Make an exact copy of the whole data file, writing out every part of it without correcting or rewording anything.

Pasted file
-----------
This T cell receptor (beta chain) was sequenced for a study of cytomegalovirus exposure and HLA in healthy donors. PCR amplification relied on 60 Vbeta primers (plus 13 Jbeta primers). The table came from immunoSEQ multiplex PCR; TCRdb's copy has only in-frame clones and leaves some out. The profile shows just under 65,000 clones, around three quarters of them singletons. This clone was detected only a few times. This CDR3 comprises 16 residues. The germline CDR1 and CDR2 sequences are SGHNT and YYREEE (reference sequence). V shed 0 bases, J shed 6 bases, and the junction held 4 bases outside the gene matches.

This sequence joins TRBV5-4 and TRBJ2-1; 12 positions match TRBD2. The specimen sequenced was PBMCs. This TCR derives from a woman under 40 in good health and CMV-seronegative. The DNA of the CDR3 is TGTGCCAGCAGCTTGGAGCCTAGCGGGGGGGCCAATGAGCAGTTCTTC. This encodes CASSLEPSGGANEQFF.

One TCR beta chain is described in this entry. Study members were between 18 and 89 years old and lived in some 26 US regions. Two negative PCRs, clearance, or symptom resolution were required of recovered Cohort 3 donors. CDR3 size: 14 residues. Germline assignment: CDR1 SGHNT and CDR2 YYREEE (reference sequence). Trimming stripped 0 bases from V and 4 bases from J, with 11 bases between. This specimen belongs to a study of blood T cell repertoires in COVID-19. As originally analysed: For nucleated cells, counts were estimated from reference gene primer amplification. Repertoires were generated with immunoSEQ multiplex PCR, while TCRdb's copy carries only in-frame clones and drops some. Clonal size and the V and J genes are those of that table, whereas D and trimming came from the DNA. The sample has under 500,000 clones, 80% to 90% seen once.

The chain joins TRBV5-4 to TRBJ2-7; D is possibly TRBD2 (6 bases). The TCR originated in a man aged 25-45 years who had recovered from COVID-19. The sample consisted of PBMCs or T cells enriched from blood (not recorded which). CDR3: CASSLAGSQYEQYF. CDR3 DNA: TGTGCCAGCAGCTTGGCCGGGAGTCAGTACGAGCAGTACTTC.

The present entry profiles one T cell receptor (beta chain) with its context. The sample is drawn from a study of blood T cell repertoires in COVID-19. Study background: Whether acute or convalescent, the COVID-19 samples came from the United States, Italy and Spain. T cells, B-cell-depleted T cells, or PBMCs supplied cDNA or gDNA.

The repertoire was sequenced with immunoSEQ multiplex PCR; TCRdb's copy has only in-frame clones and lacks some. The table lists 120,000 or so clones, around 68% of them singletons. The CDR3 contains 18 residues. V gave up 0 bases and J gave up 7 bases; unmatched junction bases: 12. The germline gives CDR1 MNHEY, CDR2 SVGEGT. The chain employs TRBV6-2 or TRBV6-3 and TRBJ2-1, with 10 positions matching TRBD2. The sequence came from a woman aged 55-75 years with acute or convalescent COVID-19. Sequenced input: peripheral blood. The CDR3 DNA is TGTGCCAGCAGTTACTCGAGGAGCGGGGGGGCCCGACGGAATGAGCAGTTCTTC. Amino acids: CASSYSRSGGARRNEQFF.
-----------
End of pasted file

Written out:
This T cell receptor (beta chain) was sequenced for a study of cytomegalovirus exposure and HLA in healthy donors. PCR amplification relied on 60 Vbeta primers (plus 13 Jbeta primers). The table came from immunoSEQ multiplex PCR; TCRdb's copy has only in-frame clones and leaves some out. The profile shows just under 65,000 clones, around three quarters of them singletons. This clone was detected only a few times. This CDR3 comprises 16 residues. The germline CDR1 and CDR2 sequences are SGHNT and YYREEE (reference sequence). V shed 0 bases, J shed 6 bases, and the junction held 4 bases outside the gene matches.

This sequence joins TRBV5-4 and TRBJ2-1; 12 positions match TRBD2. The specimen sequenced was PBMCs. This TCR derives from a woman under 40 in good health and CMV-seronegative. The DNA of the CDR3 is TGTGCCAGCAGCTTGGAGCCTAGCGGGGGGGCCAATGAGCAGTTCTTC. This encodes CASSLEPSGGANEQFF.

One TCR beta chain is described in this entry. Study members were between 18 and 89 years old and lived in some 26 US regions. Two negative PCRs, clearance, or symptom resolution were required of recovered Cohort 3 donors. CDR3 size: 14 residues. Germline assignment: CDR1 SGHNT and CDR2 YYREEE (reference sequence). Trimming stripped 0 bases from V and 4 bases from J, with 11 bases between. This specimen belongs to a study of blood T cell repertoires in COVID-19. As originally analysed: For nucleated cells, counts were estimated from reference gene primer amplification. Repertoires were generated with immunoSEQ multiplex PCR, while TCRdb's copy carries only in-frame clones and drops some. Clonal size and the V and J genes are those of that table, whereas D and trimming came from the DNA. The sample has under 500,000 clones, 80% to 90% seen once.

The chain joins TRBV5-4 to TRBJ2-7; D is possibly TRBD2 (6 bases). The TCR originated in a man aged 25-45 years who had recovered from COVID-19. The sample consisted of PBMCs or T cells enriched from blood (not recorded which). CDR3: CASSLAGSQYEQYF. CDR3 DNA: TGTGCCAGCAGCTTGGCCGGGAGTCAGTACGAGCAGTACTTC.

The present entry profiles one T cell receptor (beta chain) with its context. The sample is drawn from a study of blood T cell repertoires in COVID-19. Study background: Whether acute or convalescent, the COVID-19 samples came from the United States, Italy and Spain. T cells, B-cell-depleted T cells, or PBMCs supplied cDNA or gDNA.

The repertoire was sequenced with immunoSEQ multiplex PCR; TCRdb's copy has only in-frame clones and lacks some. The table lists 120,000 or so clones, around 68% of them singletons. The CDR3 contains 18 residues. V gave up 0 bases and J gave up 7 bases; unmatched junction bases: 12. The germline gives CDR1 MNHEY, CDR2 SVGEGT. The chain employs TRBV6-2 or TRBV6-3 and TRBJ2-1, with 10 positions matching TRBD2. The sequence came from a woman aged 55-75 years with acute or convalescent COVID-19. Sequenced input: peripheral blood. The CDR3 DNA is TGTGCCAGCAGTTACTCGAGGAGCGGGGGGGCCCGACGGAATGAGCAGTTCTTC. Amino acids: CASSYSRSGGARRNEQFF.